Rangel summoned by special ethics panel for violations

McClatchy NewspapersJuly 22, 2010 

WASHINGTON — Embattled Rep. Charles Rangel, the former chairman of the powerful House Ways and Means Committee, will face a trial-like session of a special House subcommittee next week on at least one ethics violation charge, a House investigatory subcommittee decided Thursday.

Congressional aides said that the exact nature of the violation won't be revealed publicly until the special eight-member House adjudicatory subcommittee hears Rangel's case next Thursday.

The convening of an adjudicatory subcommittee of the House Committee on Standards of Official Conduct is rare. The last time it was done was 2002 to handle the case of former Rep. James Traficant, D-Ohio, who was under investigation in connection with bribery, racketeering and tax evasion convictions.

Traficant was expelled from Congress, served seven years in prison and unsuccessfully tried to get on the ballot to run for the House this year.

Rangel, D-N.Y., has been under a lengthy probe by the ethics committee for a series of allegations that include failing to report hundreds of thousands of dollars in income and assets, improper use of several rent-controlled apartments in his Harlem district, fundraising efforts for a college center that bears his name, and failing to pay taxes on property he owns in the Dominican Republic.

Rangel's spokesman, Emile Milne, did not return phone calls seeking comment, but Rangel told reporters he was looking forward to battling the allegations, according to CNN.

"It gives me an opportunity to respond to my friends and constituents who have supported me for 40 years," CNN reported Rangel saying. "All I've been able to give them is 'trust me.' "

House Speaker Nancy Pelosi, D-Calif., didn't comment directly on the ethics committee's action. Nadeam Elshami, a Pelosi spokesman, would say only that "the action today would indicate that the independent, bipartisan Ethics Committee process is moving forward."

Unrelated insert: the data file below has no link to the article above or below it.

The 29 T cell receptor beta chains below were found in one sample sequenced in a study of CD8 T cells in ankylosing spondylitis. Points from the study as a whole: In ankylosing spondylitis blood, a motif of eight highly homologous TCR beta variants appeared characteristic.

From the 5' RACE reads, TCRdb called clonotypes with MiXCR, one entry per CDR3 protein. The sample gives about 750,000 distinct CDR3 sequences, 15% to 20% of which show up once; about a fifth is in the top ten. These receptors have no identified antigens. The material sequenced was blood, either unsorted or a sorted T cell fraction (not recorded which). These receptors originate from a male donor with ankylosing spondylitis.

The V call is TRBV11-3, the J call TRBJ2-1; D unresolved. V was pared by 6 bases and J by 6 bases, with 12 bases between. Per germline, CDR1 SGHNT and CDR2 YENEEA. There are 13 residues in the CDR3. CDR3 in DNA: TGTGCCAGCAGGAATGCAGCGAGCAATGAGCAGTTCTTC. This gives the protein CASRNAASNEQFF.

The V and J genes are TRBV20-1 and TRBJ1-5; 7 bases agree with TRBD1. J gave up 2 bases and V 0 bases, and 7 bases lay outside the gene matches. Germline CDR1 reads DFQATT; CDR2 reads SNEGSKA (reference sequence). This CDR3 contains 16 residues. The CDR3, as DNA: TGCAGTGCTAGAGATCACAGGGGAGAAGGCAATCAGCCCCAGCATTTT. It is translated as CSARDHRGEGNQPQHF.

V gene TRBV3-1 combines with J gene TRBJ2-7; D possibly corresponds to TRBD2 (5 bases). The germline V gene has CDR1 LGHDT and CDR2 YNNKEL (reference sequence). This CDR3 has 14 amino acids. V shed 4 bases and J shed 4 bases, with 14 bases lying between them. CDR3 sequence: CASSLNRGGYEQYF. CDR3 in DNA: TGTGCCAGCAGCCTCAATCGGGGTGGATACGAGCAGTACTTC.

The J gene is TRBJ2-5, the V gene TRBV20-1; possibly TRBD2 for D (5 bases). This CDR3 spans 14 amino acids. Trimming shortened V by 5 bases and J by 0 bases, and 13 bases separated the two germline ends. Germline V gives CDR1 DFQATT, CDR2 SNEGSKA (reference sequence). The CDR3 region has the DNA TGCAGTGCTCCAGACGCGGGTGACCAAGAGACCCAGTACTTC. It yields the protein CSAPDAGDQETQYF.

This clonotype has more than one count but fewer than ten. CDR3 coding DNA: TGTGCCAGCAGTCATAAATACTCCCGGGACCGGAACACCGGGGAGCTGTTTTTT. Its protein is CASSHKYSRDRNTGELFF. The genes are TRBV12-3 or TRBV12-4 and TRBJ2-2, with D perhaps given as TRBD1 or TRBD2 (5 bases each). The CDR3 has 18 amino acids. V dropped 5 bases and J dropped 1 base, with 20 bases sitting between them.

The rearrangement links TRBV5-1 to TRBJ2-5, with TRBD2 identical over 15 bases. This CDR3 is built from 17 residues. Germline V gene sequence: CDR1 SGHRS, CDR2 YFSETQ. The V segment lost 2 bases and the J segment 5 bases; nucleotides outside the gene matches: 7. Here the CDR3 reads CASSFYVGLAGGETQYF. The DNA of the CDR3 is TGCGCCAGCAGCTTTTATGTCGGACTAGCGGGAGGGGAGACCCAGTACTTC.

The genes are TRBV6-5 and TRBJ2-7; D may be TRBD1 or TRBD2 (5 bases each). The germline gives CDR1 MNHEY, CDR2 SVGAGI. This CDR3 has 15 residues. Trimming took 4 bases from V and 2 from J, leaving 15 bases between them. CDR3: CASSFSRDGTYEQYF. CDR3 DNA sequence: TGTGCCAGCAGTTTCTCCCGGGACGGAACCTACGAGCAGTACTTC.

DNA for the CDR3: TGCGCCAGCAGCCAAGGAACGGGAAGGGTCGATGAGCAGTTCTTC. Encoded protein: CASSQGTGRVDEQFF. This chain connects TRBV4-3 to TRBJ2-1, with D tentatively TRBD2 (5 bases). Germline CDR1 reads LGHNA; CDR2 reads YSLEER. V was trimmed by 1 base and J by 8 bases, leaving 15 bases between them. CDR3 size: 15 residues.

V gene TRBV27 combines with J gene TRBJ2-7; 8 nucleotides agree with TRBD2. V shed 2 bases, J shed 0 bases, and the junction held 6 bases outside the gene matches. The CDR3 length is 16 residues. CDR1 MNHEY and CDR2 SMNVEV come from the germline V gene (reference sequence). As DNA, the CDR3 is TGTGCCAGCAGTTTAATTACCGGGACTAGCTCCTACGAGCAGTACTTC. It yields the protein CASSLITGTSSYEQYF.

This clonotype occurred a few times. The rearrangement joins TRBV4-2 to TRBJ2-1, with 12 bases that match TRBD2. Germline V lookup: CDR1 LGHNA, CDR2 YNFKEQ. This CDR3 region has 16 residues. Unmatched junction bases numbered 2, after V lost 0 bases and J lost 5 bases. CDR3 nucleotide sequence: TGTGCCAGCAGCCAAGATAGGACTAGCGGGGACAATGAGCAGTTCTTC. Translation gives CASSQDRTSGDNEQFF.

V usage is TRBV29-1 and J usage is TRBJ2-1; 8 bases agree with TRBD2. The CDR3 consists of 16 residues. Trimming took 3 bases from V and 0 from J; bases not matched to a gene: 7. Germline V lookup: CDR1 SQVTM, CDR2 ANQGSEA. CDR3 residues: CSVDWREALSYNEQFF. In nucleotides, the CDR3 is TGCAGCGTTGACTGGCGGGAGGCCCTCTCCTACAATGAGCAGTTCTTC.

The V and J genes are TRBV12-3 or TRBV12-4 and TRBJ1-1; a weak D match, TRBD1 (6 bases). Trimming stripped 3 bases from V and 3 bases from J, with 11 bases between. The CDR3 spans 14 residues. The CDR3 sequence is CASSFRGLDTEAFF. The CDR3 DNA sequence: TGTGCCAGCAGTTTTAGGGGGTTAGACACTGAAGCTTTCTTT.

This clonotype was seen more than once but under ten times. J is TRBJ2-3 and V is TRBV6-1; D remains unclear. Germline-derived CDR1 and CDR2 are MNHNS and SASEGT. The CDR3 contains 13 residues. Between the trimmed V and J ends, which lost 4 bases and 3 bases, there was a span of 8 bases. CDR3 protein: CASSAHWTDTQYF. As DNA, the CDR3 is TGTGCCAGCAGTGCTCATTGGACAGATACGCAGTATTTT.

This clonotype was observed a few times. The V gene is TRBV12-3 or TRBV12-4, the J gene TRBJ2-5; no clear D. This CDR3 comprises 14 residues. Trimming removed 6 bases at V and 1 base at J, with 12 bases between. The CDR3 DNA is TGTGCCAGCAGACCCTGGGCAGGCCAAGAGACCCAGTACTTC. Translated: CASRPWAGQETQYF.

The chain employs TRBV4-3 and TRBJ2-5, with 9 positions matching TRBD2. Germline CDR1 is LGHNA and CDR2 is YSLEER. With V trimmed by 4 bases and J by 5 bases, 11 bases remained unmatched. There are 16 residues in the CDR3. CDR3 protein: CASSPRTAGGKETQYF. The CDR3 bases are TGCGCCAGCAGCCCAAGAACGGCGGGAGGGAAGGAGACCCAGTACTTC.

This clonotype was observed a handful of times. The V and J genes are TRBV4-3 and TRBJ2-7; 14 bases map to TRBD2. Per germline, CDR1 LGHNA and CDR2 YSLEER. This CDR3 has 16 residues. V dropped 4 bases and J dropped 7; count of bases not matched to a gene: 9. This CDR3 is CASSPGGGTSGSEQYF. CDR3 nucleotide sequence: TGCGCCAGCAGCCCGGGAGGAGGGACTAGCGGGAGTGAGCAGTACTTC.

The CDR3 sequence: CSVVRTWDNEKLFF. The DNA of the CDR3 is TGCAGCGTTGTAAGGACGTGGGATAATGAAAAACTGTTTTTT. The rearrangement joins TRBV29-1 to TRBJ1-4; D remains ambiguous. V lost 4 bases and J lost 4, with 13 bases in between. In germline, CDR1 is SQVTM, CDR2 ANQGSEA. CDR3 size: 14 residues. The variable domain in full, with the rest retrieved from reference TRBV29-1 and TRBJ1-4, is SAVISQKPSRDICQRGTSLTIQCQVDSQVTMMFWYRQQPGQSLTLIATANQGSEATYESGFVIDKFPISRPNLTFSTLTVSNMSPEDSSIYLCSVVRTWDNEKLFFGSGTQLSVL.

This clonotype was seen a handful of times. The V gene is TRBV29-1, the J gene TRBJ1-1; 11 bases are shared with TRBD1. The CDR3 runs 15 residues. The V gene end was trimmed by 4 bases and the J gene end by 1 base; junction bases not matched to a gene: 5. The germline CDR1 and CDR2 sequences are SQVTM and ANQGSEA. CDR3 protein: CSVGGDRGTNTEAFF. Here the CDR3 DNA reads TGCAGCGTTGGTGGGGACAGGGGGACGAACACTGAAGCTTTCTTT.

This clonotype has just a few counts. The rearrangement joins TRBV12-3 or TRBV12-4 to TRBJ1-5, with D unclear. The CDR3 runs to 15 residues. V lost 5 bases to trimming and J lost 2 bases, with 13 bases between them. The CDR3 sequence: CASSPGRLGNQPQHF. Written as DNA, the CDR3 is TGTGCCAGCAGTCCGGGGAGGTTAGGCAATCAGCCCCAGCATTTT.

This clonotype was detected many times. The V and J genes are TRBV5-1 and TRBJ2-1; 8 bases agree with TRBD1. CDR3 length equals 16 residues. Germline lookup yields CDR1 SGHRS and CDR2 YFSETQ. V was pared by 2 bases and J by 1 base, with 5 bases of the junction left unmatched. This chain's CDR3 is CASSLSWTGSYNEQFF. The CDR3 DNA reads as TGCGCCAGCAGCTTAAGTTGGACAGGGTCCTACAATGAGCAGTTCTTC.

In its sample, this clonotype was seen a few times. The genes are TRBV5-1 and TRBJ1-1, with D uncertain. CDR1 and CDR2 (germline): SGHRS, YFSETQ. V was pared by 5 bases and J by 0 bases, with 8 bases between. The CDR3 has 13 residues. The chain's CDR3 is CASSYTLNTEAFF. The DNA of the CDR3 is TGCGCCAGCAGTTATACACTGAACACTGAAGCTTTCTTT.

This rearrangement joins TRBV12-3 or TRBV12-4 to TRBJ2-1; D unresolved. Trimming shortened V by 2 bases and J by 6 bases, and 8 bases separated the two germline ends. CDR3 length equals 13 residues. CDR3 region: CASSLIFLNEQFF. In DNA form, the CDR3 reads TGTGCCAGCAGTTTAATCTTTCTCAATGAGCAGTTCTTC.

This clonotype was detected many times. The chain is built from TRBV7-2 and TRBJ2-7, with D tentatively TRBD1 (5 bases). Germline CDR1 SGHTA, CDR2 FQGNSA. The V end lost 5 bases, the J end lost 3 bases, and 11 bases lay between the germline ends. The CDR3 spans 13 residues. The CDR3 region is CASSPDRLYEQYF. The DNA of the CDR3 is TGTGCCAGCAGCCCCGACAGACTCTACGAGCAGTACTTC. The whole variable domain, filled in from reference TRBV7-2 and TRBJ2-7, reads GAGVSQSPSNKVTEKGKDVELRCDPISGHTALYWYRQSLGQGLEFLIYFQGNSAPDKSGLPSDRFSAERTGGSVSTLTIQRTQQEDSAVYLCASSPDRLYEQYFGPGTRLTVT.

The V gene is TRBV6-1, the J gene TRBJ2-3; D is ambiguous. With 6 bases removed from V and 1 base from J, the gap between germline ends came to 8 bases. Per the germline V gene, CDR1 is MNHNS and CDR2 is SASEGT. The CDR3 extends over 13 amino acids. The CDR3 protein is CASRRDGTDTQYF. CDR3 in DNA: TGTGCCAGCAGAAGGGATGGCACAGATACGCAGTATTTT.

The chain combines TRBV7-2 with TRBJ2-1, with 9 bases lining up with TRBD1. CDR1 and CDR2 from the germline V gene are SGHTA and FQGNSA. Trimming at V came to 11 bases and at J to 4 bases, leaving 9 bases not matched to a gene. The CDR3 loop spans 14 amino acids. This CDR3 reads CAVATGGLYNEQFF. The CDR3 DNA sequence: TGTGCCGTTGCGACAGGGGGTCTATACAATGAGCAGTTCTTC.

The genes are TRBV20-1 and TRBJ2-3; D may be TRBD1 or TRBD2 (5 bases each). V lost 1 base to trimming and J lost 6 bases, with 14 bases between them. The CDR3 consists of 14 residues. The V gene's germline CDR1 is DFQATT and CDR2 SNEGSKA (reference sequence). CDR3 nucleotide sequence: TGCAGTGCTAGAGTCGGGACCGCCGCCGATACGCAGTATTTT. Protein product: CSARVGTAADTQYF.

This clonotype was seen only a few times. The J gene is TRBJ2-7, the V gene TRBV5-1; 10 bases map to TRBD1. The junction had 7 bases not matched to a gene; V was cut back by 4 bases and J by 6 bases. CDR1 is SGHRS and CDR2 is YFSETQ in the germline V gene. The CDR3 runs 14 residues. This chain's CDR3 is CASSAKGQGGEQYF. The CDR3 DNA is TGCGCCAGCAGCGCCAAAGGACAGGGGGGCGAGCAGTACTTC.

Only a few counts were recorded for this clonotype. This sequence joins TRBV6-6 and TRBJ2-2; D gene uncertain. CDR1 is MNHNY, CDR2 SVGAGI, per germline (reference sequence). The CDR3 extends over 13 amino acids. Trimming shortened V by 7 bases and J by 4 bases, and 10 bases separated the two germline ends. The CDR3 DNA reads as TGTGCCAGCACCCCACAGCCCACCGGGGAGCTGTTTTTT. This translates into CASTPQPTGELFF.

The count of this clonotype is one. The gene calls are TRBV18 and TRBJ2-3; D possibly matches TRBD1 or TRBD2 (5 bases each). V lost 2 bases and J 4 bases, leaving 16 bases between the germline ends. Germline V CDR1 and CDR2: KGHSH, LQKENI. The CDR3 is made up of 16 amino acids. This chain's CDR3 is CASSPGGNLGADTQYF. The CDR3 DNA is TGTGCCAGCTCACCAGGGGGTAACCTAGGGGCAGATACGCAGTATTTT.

House Minority Leader John Boehner, R-Ohio, used the occasion to slam Pelosi. The ethics committee's announcement, he said in a statement, "is a sad reminder of Speaker Pelosi's most glaring broken promise, to 'drain the swamp' in Washington."

At least one government watchdog group, Citizens for Responsibility and Ethics in Washington, said the ethics committee's move is more evidence that Rangel, an 80-year-old, 20-term House member, needs to quit.

"Today's action demonstrates that the notoriously lax Ethics Committee has found substantial reason to believe that Rep. Rangel has violated federal law, House rules, or both," CREW Executive Director Melanie Sloan said in a written statement.

"Now the question is whether Rep. Rangel will resign or endure a public trial that promises to be filled with detailed and undoubtedly embarrassing revelations of wrongdoing. Rep. Rangel has toughed it out as long as he could, the time clearly has come for him to resign."

With Republicans making his travails a campaign issue and fellow Democrats returning his campaign contributions, Rangel gave up the Ways and Means gavel last March after the ethics committee publicly admonished him for taking two corporate-sponsored trips in 2007 and 2008, though the committee said it had no proof that the knew about the corporate funding.

The timing of the ethics committee's action could affect Rangel's re-election bid. He faces a field of challengers in a September Democratic primary, including Adam Clayton Powell, IV, son of the late Adam Clayton Powell, Jr., who was once excluded from Congress over allegations of ethics violations.

The elder Powell was eventually reinstated by the U.S. Supreme Court, which ruled his exclusion unconstitutional, but Rangel defeated him in 1970. Rangel also defeated the younger Powell in 1994.

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